LASA filenames:
LASA124 / LASA324

Contact: Almar Kok


Metamemory reflects the individuals’ perceptions of their own memory. It includes knowledge and use of memory strategies, self-perceptions and beliefs about the functioning of one’s memory (Jonker et al. 1997). The Metamemory in Adulthood (MIA; Dixon & Hultsch, 1983) is the most widely used self-report questionnaire on metamemory. The scale consists of seven subscales and 108 items (Dixon & Hultsch, 1984). Each of these subscales is supposed to measure a different aspect of metamemory:

  1. Task or knowledge of basic memory processes
  2. Strategy or knowledge and reported use of memory strategies
  3. Capacity or beliefs regarding one’s own memory capacity
  4. Change or perceived change in memory capacities
  5. Achievement or perception of one’s own motivation to perform well in memory tasks
  6. Anxiety or perceptions of the relationship between anxiety and memory
  7. Locus or perceived sense of control over memory skills

Each item is scored on a 5-points scale: (1) never, (2) seldom, (3) some of the time, (4) often, (5) always.

Measurement instrument in LASA

Metamemory was based on a shortened version of the Metamemory In Adulthood (MIA) questionnaire. In a pilot study in LASA, all items were used, except for the subscale Task, which appeared to have no correlation with age in several studies. Based on the correlations between subscales, internal consistency and face-validity, the 92 items were reduced to 30 (a-MIA). These items were included in a self-administered questionnaire that was left with the respondents after the interview.

Scale construction

Six scale scores are computed based on the MIA. The scale score consists of the sum of the scores for the items of that scale. Scores for each item range from 1-5. If the number of missing items exceeds the specified maximum for a scale, no scale score is computed. If the number of missing items is below the specified maximum, the mean score on the remaining items, multiplied by the number of missing items is added to the scale score.

The ‘strategy total’ subscale consists of 10 items, resulting in a score range of 10-50. If the number of missing items exceeds 3, no score is computed.

The ‘strategy 1’ subscale consists of 4 items (score range 4-20). If the number of missing items exceeds 1, no score is computed.

The ‘strategy 2’ subscale consists of 6 items (score range 6-30). If the number of missing items exceeds 2, no score is computed.

The ‘locus of control’ subscale consists of 5 items (score range 5-25). No score is computed if the number of missing items exceeds 1.

The ‘achievement’ subscale consists of 4 items (score range 4-20) and no more than 1 missing items is allowed.

Finally, the ‘anxiety’ subscale consists of 9 items (score range 9-45) and a maximum of 3 missing items is allowed.


LASAB124 / LASAC124 / LASAD124 (self-administered questionnaire, in Dutch)

Variable information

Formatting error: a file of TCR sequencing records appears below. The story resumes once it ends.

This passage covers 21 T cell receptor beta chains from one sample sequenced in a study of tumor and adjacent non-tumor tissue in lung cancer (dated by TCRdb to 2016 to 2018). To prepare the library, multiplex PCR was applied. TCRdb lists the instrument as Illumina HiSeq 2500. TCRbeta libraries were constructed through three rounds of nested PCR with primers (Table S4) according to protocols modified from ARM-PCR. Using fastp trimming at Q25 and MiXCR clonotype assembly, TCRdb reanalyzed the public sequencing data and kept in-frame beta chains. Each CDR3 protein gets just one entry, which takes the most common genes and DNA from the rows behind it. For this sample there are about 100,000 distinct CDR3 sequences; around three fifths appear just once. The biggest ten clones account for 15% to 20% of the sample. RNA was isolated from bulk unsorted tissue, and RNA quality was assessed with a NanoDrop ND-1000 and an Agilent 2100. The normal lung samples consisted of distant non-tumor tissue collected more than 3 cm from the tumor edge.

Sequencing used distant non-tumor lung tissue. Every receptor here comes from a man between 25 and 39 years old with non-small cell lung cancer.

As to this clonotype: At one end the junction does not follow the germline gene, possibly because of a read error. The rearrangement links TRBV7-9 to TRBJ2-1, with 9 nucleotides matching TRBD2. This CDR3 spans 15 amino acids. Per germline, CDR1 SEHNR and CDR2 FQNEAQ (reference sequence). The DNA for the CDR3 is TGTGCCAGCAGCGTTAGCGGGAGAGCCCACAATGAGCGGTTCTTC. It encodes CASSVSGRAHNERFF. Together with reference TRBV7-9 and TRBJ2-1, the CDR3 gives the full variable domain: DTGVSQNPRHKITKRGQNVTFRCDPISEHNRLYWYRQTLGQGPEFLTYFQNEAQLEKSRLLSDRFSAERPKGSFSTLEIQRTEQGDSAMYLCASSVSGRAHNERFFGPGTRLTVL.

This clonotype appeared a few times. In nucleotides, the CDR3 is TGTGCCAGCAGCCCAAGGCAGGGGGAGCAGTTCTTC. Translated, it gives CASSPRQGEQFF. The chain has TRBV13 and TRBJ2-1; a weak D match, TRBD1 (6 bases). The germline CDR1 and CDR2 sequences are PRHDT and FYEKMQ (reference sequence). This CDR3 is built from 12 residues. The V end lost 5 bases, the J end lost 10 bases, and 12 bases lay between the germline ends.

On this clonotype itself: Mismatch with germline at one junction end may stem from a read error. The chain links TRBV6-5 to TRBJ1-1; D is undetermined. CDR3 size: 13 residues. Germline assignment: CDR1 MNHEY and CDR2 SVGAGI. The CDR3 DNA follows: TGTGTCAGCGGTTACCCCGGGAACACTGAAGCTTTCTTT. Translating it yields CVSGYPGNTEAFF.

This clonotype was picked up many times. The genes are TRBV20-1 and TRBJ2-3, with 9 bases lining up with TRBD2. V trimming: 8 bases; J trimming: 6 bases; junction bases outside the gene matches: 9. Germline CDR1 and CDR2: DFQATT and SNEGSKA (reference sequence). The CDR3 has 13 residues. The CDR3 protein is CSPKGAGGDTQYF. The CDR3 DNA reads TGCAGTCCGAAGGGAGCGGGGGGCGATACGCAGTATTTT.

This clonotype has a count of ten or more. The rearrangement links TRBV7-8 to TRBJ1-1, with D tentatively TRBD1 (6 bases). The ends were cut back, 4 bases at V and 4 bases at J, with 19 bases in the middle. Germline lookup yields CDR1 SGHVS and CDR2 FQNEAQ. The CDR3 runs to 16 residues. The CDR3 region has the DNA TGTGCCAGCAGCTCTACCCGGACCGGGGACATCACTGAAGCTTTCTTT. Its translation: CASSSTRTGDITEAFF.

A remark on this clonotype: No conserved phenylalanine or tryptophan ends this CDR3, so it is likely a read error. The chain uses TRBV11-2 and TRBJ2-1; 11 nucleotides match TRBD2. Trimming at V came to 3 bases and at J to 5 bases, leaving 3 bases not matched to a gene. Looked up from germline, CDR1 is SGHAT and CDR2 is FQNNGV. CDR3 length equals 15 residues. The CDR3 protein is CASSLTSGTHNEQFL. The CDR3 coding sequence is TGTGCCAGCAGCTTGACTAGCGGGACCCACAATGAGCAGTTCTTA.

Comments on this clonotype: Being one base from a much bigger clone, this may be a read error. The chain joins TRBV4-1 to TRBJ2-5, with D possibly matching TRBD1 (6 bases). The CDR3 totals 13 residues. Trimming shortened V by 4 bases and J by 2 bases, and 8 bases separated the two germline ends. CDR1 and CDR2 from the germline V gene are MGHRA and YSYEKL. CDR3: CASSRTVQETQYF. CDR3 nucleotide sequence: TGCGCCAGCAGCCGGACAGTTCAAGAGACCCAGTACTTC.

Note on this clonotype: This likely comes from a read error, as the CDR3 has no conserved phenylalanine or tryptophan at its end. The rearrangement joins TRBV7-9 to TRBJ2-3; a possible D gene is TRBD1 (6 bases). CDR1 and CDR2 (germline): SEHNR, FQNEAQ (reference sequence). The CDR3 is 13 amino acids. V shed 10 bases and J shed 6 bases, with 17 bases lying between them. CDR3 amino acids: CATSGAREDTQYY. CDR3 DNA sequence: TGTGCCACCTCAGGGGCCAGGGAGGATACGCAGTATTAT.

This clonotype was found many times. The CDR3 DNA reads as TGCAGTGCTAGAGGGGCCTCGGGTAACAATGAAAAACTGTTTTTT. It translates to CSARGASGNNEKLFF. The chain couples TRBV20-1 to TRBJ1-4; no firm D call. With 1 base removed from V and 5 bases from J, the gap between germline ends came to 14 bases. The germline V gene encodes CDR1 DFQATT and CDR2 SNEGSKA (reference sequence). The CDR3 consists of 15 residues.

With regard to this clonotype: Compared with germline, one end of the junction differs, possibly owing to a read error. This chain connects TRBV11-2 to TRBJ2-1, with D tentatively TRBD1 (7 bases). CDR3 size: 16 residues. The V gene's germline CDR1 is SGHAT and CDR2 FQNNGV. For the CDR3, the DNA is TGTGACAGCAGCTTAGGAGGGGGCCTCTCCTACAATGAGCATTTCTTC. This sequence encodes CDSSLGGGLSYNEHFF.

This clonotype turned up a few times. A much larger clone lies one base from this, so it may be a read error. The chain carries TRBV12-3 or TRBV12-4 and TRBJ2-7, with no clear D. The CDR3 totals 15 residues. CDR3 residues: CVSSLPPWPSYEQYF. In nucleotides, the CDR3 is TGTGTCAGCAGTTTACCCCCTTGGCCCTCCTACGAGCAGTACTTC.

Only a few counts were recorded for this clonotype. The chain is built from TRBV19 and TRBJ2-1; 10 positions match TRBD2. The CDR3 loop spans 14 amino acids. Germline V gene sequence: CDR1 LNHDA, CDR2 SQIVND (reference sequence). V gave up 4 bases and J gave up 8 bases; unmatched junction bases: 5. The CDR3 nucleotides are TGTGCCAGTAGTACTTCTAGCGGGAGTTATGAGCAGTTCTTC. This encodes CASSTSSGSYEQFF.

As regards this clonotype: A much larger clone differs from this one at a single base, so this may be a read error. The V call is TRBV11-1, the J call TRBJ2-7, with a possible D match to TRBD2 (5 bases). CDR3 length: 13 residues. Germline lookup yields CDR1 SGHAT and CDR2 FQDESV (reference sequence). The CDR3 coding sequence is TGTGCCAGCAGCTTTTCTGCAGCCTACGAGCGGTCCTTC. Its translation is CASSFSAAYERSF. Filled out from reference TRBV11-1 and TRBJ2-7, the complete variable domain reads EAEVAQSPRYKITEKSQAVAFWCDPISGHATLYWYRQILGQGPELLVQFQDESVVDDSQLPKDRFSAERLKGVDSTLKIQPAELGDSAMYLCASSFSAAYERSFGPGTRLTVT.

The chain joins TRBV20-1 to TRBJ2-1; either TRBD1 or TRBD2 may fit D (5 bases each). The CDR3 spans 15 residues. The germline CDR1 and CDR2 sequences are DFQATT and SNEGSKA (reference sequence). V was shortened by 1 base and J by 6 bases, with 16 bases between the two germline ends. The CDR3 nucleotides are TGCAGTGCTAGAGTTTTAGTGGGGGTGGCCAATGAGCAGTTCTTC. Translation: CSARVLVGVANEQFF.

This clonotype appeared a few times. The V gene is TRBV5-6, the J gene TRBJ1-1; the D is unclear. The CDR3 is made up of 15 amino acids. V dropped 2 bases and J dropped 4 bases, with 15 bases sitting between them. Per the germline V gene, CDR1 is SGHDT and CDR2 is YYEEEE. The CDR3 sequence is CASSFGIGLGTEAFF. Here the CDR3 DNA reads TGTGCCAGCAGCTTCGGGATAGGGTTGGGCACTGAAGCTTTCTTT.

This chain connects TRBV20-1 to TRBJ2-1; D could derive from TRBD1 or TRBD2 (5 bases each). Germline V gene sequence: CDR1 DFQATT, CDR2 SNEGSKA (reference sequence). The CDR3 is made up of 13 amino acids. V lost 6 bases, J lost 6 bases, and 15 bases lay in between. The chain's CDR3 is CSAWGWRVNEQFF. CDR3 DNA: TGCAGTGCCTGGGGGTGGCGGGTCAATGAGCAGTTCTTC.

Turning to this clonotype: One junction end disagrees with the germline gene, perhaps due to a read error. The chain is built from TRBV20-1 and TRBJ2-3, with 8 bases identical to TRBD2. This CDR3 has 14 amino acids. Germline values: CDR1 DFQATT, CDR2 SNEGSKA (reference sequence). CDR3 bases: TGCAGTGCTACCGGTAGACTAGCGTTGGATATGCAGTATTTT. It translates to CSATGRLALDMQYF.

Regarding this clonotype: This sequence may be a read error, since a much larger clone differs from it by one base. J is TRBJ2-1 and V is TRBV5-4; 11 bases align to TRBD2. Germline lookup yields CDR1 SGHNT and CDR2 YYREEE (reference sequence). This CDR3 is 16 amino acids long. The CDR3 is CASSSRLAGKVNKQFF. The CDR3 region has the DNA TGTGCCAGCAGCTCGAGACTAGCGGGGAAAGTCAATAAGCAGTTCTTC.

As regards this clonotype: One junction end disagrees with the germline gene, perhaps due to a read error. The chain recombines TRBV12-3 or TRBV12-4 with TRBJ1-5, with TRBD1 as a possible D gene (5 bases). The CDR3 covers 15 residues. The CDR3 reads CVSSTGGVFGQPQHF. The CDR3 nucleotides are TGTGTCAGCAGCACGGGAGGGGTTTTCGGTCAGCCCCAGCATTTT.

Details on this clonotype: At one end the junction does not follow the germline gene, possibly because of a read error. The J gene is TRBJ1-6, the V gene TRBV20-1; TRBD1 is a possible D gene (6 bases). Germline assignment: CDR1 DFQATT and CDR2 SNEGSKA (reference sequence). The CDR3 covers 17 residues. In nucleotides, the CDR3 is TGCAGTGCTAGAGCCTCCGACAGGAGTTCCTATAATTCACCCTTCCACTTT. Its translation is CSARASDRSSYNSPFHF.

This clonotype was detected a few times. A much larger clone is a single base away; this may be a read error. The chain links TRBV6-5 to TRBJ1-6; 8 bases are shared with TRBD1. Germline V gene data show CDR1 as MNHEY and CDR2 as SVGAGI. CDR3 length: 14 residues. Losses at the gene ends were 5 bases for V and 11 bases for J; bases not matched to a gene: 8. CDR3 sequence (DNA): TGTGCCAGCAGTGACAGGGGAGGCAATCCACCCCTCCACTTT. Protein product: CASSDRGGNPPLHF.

LASAB124 / LASAC124 / LASAD124;
LASAB324 / LASAC324 / LASAD324 (scale scores)

Availability of information per wave




¹ More information about the LASA data collection waves is available here.

* 2B=baseline second cohort;
3B=baseline third cohort;
MB=migrants: baseline first cohort;
K=future wave 2021-2022

Sa=data collected in self-administered questionnaire

Previous use in LASA

At baseline (B), 2303 of the LASA baseline sample (N=3707) filled out the postal questionnaire. From these, 527 did not complete the MIA (Metamemory In Adulthood questionnaire), leaving a sample of 1776 respondents. Factor analysis on the MIA revealed three dimensions: Anxiety (9 items), Strategy (10 items) and Locus (5 items). Six items that did not fit within these dimensions were distributed across three other factors, comparable with the subscales Capacity, Change and Achievement (Jonker et al. 1994).  One LASA study examined the metamemory‐memory relationship (Jonker et al. 1997).  The results suggest that for elderly persons, motivation and anxiety during testing are more important to memory functioning than self‐efficacy dimensions of metamemory. The setting in which memory performance is required appears to affect the kind of metamemory aspects that influence performance.


  1. Dixon RA & Hultsch DF. Structure and development of metamemory in adulthood. Journal of Gerontology, 1983, 38: 682-688.
  2. Dixon RA & Hultsch DF. The Metamemory in Adulthood (MIA) instrument. Psychol Doc, 1984, 14:3.
  3. Jonker C. Perceptions of memory functioning. In : Deeg DJH and Westendorp-de Seriere M (eds), Autonomy and well-being in the aging population. Report from the Longitudinal Aging Study Amsterdam 1992-1993. VU Uitgeverij, Amsterdam The Netherlands, 1994.
  4. Jonker C, Smits CHM & Deeg DJH. Affect-related metamemory and memory performance in a population-based sample of older adults. Educational Gerontology, 1997, 23:115-128.

Date of last update: December, 2019